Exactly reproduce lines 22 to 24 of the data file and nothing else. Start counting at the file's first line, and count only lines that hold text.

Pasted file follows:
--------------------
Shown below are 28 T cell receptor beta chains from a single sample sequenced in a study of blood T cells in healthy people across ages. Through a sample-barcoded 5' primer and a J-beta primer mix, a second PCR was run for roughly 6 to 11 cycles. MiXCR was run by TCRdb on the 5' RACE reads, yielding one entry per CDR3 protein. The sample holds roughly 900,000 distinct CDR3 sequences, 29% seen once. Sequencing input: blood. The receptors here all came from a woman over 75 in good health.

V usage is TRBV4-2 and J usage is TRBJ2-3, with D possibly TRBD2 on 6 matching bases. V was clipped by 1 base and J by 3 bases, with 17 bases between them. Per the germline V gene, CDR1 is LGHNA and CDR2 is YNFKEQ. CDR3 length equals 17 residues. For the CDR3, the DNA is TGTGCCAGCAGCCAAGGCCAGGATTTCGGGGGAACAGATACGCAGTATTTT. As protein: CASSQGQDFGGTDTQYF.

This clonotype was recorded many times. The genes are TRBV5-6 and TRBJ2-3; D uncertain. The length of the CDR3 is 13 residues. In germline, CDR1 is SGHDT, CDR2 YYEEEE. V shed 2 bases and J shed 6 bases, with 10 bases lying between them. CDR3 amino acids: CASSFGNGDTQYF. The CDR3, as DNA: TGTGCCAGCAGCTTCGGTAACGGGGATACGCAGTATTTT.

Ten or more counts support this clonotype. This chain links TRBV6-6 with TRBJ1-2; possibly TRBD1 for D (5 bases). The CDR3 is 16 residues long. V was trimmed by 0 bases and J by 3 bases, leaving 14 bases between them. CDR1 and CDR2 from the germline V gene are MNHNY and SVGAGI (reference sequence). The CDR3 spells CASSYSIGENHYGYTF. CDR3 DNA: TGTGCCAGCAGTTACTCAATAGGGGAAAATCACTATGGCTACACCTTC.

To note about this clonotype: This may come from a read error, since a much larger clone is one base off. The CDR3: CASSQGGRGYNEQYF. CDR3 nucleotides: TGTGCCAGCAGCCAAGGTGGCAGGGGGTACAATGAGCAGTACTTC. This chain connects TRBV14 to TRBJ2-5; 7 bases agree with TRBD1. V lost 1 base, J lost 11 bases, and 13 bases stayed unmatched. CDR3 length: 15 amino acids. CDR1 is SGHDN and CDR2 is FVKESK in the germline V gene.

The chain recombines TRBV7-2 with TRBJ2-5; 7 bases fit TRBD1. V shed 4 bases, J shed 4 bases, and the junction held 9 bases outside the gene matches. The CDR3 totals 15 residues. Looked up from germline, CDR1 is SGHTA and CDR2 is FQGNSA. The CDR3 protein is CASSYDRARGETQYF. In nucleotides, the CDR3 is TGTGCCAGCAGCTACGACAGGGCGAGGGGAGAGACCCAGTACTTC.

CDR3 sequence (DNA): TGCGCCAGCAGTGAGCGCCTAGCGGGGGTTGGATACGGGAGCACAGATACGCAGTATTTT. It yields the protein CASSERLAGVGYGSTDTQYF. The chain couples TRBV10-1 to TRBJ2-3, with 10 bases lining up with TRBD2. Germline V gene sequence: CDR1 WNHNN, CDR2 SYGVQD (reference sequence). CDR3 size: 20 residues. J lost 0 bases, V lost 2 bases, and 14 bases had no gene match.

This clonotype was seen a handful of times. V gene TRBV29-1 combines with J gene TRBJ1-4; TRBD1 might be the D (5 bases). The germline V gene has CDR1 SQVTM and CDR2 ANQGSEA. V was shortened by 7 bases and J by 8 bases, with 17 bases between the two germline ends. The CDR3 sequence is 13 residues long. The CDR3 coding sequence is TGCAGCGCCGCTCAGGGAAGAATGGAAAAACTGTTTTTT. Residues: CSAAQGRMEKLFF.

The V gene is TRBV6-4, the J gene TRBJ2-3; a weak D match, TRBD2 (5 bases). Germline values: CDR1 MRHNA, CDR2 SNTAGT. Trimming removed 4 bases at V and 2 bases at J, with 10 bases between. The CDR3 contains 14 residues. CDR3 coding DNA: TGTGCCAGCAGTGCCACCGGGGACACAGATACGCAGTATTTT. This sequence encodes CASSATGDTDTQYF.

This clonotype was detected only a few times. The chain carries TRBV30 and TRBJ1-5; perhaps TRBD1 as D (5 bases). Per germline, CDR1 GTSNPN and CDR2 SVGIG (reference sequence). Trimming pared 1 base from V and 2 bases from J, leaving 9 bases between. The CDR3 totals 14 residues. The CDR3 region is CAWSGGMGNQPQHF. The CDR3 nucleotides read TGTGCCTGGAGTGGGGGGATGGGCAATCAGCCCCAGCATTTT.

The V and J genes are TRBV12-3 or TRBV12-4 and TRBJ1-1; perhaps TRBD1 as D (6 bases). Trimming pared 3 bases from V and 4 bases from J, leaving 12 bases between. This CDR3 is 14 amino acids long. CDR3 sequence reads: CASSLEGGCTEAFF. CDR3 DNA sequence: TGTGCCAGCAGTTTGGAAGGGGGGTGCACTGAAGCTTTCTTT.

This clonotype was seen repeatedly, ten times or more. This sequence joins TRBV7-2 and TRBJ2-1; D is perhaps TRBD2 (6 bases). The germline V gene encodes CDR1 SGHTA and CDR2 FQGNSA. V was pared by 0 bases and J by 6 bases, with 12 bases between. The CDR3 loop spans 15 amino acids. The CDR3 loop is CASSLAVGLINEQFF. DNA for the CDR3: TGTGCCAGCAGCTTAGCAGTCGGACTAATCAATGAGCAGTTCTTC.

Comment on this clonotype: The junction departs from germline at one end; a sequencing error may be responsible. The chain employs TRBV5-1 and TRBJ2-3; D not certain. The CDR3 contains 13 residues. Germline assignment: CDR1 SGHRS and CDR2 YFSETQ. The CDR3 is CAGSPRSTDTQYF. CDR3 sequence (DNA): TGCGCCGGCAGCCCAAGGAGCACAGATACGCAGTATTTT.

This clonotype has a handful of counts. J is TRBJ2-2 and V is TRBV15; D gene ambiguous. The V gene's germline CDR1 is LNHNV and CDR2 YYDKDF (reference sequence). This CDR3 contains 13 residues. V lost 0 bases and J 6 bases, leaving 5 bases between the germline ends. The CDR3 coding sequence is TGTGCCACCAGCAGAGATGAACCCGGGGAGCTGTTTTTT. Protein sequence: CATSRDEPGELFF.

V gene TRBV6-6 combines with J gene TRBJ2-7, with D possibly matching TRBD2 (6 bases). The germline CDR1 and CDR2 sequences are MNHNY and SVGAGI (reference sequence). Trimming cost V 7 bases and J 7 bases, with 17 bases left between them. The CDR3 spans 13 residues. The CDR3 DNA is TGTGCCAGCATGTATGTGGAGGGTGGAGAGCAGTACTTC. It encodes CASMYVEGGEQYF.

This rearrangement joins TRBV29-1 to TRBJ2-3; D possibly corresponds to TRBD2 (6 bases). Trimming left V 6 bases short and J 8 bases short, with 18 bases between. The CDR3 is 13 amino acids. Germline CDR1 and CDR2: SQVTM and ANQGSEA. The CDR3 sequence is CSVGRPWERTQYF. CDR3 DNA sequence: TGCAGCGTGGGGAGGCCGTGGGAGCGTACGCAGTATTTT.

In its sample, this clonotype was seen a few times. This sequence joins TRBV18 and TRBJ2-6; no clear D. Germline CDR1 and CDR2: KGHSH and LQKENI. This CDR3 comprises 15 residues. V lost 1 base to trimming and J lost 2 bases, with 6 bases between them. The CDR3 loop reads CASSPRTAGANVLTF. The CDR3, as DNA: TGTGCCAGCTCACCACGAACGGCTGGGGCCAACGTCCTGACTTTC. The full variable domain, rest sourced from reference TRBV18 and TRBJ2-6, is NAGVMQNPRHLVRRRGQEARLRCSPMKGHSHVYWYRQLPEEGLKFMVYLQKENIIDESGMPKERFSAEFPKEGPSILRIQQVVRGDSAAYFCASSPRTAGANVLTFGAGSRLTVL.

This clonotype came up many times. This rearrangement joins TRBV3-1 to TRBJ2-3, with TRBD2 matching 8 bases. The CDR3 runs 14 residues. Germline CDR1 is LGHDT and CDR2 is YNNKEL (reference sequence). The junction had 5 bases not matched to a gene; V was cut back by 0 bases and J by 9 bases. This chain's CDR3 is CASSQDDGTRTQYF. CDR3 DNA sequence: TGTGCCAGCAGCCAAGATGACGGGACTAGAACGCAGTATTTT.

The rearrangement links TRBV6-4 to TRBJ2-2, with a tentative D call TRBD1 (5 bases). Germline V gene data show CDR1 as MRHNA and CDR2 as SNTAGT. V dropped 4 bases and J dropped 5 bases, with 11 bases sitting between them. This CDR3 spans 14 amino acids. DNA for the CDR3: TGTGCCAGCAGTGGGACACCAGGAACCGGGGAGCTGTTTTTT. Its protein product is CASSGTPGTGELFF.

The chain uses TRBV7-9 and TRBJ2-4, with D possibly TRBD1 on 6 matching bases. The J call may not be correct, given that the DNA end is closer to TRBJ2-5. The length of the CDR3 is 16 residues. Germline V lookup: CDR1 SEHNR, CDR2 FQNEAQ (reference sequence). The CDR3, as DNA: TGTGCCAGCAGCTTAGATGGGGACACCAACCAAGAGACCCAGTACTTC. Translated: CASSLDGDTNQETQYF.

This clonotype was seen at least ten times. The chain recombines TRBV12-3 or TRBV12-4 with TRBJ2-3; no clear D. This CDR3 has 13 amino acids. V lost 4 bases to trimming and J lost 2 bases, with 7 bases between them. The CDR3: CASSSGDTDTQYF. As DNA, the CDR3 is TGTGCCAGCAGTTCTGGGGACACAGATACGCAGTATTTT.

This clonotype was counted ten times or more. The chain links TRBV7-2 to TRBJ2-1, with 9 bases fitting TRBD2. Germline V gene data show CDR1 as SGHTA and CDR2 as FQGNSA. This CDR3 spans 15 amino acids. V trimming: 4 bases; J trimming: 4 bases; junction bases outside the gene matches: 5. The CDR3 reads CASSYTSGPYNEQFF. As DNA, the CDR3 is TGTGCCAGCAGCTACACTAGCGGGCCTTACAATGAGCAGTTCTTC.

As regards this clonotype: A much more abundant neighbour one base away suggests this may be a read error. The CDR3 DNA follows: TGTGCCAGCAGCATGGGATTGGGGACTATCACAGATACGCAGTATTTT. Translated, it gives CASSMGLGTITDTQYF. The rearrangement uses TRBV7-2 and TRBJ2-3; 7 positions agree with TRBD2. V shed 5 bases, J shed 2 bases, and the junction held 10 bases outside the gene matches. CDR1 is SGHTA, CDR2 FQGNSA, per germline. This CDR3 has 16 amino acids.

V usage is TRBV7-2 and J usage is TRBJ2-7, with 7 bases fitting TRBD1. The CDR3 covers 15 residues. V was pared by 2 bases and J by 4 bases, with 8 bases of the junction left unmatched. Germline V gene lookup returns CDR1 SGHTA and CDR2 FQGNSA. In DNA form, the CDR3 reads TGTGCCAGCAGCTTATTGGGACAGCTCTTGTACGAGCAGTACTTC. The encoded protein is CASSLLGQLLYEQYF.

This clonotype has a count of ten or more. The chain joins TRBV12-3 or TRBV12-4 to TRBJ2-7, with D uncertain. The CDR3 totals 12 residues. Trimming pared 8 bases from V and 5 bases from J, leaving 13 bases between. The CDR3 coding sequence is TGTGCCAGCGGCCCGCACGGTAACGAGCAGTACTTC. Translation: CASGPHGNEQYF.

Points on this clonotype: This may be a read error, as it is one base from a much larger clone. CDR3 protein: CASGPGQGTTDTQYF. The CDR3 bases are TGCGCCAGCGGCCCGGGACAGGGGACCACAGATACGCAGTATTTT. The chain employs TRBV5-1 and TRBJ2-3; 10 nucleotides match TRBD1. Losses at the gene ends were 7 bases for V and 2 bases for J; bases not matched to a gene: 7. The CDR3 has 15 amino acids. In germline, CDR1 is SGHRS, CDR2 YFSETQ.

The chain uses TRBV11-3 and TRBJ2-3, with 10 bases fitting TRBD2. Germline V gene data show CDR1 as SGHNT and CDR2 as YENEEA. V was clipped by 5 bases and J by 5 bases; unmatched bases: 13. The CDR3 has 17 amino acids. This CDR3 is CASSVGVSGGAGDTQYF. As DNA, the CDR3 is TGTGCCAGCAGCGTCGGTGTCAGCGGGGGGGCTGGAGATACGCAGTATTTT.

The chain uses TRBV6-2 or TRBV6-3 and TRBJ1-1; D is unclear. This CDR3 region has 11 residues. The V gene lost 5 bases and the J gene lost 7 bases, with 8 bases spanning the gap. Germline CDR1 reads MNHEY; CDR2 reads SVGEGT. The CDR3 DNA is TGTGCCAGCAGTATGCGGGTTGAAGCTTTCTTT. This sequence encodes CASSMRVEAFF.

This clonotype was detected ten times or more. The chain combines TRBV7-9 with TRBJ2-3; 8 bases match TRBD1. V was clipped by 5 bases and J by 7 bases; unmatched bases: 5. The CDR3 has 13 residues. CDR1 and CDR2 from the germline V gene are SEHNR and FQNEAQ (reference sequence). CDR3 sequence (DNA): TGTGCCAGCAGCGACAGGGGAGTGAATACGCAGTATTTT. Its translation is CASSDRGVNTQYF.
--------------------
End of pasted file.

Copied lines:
This clonotype was counted ten times or more. The chain links TRBV7-2 to TRBJ2-1, with 9 bases fitting TRBD2. Germline V gene data show CDR1 as SGHTA and CDR2 as FQGNSA. This CDR3 spans 15 amino acids. V trimming: 4 bases; J trimming: 4 bases; junction bases outside the gene matches: 5. The CDR3 reads CASSYTSGPYNEQFF. As DNA, the CDR3 is TGTGCCAGCAGCTACACTAGCGGGCCTTACAATGAGCAGTTCTTC.

As regards this clonotype: A much more abundant neighbour one base away suggests this may be a read error. The CDR3 DNA follows: TGTGCCAGCAGCATGGGATTGGGGACTATCACAGATACGCAGTATTTT. Translated, it gives CASSMGLGTITDTQYF. The rearrangement uses TRBV7-2 and TRBJ2-3; 7 positions agree with TRBD2. V shed 5 bases, J shed 2 bases, and the junction held 10 bases outside the gene matches. CDR1 is SGHTA, CDR2 FQGNSA, per germline. This CDR3 has 16 amino acids.

V usage is TRBV7-2 and J usage is TRBJ2-7, with 7 bases fitting TRBD1. The CDR3 covers 15 residues. V was pared by 2 bases and J by 4 bases, with 8 bases of the junction left unmatched. Germline V gene lookup returns CDR1 SGHTA and CDR2 FQGNSA. In DNA form, the CDR3 reads TGTGCCAGCAGCTTATTGGGACAGCTCTTGTACGAGCAGTACTTC. The encoded protein is CASSLLGQLLYEQYF.